Until recently, we have been buying mushroom compost from the local mushroom farm at the bargain price of $25 per trailer load. Cheeeap! Sadly, they won’t supply retail any more so we have had to get some from the local landscape supply store at $75 a trailer load. Ouch. I’m still looking for a source, if you know of a cheap compost supplier please speak up!
We are looking for plants that will enjoy full sun, wind, and very little water. I like this list by Rick Eckersley of plants that will do the job. It includes one I’ve seen a lot in his work, like this:
Isn’t that pretty? Love the combination of colours. I think the sedum he’s used there is called Autumn Joy. It’s a succulent-like plant with flowers that go from pink to red to bronze over the summer to autumn. Three colours for the price of one – love that!
I haven’t seen this in garden centres before but found one plant at the Willunga market. I bought it and gave it a trial run in the front garden bed… it hasn’t died yet so I’m calling it a winner. I ordered from Diggers and they sent me 3 each of Sedum Matrona ( with burgundy stems and leaves ) and also 3 Sedum Autumn Joy. Here are my baby plants ready to go out into the world:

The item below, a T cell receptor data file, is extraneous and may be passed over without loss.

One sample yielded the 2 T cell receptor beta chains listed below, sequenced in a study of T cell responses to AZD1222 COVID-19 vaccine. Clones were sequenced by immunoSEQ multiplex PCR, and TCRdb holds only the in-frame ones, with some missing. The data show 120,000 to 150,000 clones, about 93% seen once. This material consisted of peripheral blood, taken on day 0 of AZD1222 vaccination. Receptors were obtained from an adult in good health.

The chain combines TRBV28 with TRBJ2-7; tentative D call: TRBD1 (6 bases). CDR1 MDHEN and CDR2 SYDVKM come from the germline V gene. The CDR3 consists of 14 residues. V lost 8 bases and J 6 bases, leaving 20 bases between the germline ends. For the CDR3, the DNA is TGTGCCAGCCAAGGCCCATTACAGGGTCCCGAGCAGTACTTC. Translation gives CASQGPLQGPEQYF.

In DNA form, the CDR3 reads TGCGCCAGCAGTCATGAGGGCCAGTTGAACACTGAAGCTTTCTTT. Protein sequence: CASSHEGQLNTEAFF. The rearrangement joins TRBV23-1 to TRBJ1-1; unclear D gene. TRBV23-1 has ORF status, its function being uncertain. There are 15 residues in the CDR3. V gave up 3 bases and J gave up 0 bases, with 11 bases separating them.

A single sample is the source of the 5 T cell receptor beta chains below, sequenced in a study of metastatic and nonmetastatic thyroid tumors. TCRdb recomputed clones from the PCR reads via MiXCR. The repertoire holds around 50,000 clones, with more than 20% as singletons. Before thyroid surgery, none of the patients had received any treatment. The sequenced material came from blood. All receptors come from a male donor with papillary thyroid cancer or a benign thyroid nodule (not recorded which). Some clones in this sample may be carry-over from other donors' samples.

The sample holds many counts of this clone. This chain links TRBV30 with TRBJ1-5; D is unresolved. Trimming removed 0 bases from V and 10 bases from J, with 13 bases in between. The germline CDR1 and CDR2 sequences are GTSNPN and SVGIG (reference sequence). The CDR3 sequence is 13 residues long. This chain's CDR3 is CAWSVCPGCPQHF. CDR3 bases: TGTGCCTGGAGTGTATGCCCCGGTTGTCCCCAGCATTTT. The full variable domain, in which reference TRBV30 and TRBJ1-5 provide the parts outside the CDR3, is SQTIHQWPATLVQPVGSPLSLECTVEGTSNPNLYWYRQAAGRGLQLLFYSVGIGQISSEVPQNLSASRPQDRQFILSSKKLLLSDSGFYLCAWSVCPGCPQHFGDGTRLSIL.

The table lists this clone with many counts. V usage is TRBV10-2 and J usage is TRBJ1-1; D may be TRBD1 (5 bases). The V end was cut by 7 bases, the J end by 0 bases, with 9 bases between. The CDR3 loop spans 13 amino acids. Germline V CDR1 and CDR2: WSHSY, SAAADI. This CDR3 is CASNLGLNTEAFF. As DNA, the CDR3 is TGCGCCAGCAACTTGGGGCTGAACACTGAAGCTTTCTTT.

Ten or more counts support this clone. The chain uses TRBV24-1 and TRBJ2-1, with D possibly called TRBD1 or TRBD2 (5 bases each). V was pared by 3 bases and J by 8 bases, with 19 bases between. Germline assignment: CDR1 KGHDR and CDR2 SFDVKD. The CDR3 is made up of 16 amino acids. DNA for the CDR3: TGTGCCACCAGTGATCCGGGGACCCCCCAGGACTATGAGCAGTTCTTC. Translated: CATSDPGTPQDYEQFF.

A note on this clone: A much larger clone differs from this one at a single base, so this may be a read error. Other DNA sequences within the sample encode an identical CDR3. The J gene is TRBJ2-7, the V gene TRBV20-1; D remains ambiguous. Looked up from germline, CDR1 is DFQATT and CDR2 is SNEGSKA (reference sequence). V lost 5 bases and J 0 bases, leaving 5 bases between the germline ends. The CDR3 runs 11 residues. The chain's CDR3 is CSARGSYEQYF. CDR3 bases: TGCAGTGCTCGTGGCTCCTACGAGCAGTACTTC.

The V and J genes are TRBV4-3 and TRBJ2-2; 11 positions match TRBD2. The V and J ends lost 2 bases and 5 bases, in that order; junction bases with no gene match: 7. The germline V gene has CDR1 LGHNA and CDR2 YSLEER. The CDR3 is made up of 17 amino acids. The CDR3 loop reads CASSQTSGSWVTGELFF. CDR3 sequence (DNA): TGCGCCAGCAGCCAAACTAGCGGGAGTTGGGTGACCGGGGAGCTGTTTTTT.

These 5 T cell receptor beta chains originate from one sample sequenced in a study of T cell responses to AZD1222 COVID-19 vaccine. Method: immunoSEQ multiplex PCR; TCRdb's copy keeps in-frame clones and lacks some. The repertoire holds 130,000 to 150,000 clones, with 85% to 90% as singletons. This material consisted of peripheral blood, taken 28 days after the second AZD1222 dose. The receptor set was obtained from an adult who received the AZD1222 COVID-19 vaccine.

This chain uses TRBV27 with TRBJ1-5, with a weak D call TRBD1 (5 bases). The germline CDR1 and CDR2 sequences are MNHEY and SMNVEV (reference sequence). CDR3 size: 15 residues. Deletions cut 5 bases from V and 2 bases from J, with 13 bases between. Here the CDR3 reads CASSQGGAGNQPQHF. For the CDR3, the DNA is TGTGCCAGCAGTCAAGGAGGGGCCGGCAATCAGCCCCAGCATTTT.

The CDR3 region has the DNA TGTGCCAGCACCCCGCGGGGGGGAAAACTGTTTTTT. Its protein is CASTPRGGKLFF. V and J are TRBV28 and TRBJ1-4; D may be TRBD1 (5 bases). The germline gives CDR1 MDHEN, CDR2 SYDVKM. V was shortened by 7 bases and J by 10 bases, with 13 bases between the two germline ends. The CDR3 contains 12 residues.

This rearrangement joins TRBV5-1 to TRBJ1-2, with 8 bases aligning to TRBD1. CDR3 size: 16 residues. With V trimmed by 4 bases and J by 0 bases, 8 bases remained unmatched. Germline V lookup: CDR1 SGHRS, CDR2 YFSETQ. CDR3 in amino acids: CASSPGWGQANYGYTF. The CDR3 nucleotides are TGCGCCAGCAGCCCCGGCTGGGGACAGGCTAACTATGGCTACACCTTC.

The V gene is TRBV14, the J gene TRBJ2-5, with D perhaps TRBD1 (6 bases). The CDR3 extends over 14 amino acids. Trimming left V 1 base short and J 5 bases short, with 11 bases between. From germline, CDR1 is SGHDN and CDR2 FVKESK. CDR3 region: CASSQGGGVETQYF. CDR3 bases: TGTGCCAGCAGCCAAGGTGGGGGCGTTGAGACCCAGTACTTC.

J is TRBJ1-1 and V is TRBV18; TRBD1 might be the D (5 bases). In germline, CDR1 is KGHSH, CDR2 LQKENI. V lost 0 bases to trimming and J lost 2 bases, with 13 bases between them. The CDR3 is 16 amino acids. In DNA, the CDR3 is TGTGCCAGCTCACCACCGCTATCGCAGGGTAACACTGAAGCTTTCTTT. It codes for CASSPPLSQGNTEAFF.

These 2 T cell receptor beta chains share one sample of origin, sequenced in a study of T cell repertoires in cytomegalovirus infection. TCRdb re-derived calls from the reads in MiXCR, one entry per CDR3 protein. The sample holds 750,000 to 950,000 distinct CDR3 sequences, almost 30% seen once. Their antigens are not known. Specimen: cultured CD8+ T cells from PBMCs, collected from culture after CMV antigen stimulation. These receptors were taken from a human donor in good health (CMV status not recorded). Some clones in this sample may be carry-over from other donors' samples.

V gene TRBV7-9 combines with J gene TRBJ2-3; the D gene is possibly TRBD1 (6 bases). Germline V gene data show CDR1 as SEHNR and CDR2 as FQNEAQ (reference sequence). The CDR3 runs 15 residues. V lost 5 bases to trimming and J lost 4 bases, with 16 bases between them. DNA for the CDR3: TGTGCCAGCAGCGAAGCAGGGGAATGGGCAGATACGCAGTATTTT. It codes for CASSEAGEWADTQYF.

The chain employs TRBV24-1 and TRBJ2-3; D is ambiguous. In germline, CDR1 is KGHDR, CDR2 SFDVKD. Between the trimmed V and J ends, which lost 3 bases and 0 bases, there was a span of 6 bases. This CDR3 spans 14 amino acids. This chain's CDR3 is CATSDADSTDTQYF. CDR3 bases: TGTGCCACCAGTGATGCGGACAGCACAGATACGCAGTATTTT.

There’s not much to them is there? Just a brown stick and a few green leaves peeking through. Hopefully it will grow a bit. The sedums will go towards the front of the bed. I’m hoping I can figure out how to propogate them next season so I can fill it right up with lovely colour. Anyone had any success? If so let me know, I’m all ears!
My mother in law commented the other day that she had never used fresh garlic in her cooking. Whaat? Hardly a day goes by when I’m not using the stuff. I will have to excuse her, she’s British. Makes a fabulous roast dinner though! ( Luv ya Mavis x )
Last year we experimented and bought some bulbs from the local garden shop and a handful of purple garlic from the local Willunga Farmer’s Market. I stuck them in amongst the rosemary and sage planted alongside the vegie patch and christened it ” The Roast Hedge”. Garlic, rosemary and sage… get it? Lol.